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Original Research ARTICLE

Front. Microbiol., 18 October 2019 | https://doi.org/10.3389/fmicb.2019.02387

Dispersant Enhances Hydrocarbon Degradation and Alters the Structure of Metabolically Active Microbial Communities in Shallow Seawater From the Northeastern Gulf of Mexico

  • 1School of Earth and Atmospheric Sciences, Georgia Institute of Technology, Atlanta, GA, United States
  • 2Guangdong Key Laboratory of Agricultural Environment Pollution Integrated Control, Guangdong Institute of Eco-Environmental Science and Technology, Guangzhou, China
  • 3School of Biological Sciences, Georgia Institute of Technology, Atlanta, GA, United States
  • 4College of Marine Science, University of South Florida, St. Petersburg, St. Petersburg, FL, United States

Dispersant application is a primary emergency oil spill response strategy and yet the efficacy and unintended consequences of this approach in marine ecosystems remain controversial. To address these uncertainties, ex situ incubations were conducted to quantify the impact of dispersant on petroleum hydrocarbon (PHC) biodegradation rates and microbial community structure at as close as realistically possible to approximated in situ conditions [2 ppm v/v oil with or without dispersant, at a dispersant to oil ratio (DOR) of 1:15] in surface seawater. Biodegradation rates were not substantially affected by dispersant application at low mixing conditions, while under completely dispersed conditions, biodegradation was substantially enhanced, decreasing the overall half-life of total PHC compounds from 15.4 to 8.8 days. While microbial respiration and growth were not substantially altered by dispersant treatment, RNA analysis revealed that dispersant application resulted in pronounced changes to the composition of metabolically active microbial communities, and the abundance of nitrogen-fixing prokaryotes, as determined by qPCR of nitrogenase (nifH) genes, showed a large increase. While the Gammaproteobacteria were enriched in all treatments, the Betaproteobacteria and different families of Alphaproteobacteria predominated in the oil and dispersant treatment, respectively. Results show that mixing conditions regulate the efficacy of dispersant application in an oil slick, and the quantitative increase in the nitrogen-fixing microbial community indicates a selection pressure for nitrogen fixation in response to a readily biodegradable, nitrogen-poor substrate.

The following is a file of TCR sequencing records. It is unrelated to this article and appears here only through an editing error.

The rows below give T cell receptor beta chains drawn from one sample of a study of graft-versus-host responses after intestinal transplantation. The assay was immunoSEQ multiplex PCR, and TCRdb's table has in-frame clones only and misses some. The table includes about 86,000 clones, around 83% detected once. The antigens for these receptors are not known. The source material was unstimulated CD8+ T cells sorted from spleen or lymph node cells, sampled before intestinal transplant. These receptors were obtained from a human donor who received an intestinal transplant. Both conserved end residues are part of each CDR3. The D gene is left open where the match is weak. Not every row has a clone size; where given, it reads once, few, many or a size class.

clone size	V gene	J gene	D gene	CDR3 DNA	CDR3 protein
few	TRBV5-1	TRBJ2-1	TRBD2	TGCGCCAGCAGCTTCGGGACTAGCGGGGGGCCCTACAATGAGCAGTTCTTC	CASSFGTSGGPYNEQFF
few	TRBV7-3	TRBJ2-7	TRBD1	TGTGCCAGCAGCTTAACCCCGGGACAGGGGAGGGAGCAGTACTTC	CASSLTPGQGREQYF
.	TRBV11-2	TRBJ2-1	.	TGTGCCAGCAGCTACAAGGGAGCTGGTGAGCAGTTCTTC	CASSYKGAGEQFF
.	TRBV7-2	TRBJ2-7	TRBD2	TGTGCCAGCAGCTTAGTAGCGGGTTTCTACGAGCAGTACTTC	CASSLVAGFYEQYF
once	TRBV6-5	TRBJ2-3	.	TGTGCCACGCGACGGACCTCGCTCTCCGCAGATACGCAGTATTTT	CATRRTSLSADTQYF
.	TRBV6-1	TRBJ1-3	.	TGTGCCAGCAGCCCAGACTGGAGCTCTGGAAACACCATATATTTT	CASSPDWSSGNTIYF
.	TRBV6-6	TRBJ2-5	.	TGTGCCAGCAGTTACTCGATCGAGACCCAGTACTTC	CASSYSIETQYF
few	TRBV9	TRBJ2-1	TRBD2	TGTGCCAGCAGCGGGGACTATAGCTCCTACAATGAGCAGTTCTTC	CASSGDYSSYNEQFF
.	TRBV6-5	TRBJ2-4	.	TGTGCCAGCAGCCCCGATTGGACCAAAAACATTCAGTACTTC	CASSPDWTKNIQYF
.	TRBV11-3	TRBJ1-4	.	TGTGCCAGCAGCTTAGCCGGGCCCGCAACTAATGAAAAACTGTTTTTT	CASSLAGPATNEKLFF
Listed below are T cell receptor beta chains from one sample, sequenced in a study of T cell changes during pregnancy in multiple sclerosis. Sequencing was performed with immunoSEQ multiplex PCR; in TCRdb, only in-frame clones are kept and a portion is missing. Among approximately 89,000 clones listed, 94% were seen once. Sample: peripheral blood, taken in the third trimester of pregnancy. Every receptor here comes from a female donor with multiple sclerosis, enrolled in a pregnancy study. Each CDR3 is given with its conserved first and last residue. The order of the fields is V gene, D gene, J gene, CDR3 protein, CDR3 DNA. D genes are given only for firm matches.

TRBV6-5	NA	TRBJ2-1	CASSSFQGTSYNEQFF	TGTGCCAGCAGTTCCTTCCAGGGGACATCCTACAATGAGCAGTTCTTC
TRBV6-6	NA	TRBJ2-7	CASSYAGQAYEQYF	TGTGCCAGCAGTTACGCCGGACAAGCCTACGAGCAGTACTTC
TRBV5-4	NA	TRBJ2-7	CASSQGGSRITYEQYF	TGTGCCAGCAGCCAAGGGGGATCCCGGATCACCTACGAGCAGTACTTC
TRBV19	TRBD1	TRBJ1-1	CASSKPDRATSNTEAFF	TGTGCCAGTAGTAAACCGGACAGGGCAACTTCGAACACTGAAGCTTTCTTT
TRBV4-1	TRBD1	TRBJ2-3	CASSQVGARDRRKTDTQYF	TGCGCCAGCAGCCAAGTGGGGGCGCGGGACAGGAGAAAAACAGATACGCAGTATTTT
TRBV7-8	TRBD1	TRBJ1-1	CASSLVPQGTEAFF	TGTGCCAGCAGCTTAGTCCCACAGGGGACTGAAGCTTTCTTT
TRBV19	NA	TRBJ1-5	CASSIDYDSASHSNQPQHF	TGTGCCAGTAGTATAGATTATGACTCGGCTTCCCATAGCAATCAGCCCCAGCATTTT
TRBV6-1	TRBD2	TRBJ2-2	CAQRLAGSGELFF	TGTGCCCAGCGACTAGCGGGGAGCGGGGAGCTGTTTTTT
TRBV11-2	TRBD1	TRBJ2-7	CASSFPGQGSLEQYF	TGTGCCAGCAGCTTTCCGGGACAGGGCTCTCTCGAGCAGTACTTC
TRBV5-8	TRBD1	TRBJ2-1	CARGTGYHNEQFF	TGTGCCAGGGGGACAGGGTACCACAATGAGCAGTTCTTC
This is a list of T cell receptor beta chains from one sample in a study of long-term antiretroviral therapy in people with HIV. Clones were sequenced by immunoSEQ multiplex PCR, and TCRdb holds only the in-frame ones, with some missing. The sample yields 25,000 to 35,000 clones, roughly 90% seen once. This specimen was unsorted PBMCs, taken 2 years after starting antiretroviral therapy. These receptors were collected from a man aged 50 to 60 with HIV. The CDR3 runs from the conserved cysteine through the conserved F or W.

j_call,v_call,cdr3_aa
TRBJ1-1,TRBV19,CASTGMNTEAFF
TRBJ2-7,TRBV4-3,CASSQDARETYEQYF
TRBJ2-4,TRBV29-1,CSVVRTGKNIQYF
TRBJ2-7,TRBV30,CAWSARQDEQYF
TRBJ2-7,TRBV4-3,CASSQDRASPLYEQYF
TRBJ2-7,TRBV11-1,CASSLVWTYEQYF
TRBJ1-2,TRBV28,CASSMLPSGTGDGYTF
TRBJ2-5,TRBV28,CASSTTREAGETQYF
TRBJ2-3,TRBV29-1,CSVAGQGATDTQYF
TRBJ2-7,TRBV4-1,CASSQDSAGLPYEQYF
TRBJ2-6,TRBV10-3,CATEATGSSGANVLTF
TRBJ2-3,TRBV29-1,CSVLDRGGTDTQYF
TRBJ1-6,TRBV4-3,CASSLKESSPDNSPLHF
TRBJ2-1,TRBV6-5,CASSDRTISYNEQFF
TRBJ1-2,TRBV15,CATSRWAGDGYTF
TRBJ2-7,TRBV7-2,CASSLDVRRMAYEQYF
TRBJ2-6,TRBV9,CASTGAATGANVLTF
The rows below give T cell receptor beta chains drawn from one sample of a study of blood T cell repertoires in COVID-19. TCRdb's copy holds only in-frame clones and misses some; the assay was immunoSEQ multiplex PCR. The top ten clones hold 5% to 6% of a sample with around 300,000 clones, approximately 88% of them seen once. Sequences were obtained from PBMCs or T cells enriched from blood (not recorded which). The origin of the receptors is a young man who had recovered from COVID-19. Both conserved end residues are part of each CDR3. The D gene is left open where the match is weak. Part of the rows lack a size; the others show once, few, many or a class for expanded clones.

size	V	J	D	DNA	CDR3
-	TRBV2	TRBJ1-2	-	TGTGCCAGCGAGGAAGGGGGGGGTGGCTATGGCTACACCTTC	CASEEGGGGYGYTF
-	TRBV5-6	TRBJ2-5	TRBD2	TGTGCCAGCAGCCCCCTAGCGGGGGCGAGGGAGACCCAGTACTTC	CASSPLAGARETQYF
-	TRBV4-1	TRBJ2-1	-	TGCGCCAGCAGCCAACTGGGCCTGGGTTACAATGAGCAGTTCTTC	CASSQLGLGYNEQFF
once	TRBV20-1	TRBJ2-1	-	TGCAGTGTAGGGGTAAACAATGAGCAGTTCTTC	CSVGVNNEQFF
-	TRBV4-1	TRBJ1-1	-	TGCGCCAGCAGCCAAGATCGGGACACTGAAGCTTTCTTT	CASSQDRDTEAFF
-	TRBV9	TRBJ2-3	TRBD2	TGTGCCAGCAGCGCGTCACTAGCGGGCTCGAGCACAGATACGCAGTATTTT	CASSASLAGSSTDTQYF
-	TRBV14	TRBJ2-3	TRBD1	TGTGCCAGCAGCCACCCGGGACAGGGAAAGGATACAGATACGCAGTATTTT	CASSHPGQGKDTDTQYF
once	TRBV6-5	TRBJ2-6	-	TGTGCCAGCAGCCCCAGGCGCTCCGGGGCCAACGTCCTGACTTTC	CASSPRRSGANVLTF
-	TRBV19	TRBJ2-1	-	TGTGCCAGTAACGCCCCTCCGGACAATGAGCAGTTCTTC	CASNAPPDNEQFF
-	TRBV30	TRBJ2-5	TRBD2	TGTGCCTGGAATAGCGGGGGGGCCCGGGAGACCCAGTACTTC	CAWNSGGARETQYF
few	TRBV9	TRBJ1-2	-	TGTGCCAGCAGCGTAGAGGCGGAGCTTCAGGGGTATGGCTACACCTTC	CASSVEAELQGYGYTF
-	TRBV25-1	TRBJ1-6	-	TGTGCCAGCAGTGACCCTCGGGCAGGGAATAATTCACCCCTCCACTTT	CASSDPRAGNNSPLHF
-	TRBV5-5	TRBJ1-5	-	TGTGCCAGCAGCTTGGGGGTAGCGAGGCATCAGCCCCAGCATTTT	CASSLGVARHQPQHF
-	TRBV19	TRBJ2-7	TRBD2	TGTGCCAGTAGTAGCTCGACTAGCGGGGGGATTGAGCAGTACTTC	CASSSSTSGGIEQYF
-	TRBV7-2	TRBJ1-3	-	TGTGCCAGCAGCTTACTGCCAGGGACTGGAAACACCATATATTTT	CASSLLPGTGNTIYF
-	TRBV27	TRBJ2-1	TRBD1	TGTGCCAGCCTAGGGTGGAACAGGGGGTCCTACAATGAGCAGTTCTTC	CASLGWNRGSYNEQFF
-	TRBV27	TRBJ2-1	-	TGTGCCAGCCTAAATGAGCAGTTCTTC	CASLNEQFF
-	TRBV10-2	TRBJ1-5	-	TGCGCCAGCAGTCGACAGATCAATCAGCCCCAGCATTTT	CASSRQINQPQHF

Introduction

The Deepwater Horizon (DWH) oil spill represents the largest accidental marine oil spill in history (Farrington, 2013; Sammarco et al., 2013). A total of 3.19 million barrels of crude oil along with an unprecedented 1.84 million gallons of dispersant, COREXIT 9500A and COREXIT 9527, were released into the Gulf of Mexico (GOM) (Barbier, 2015). Nearly 60% of the dispersant was applied at the sea surface. Dispersants are complex mixtures of chemical surfactants in a hydrocarbon solvent – the surfactants lower the interfacial tension between oil and water, breaking the oil into small droplets, with an increased surface-to-volume ratio and availability for biodegradation (National Research Council, 2005; Prince, 2015).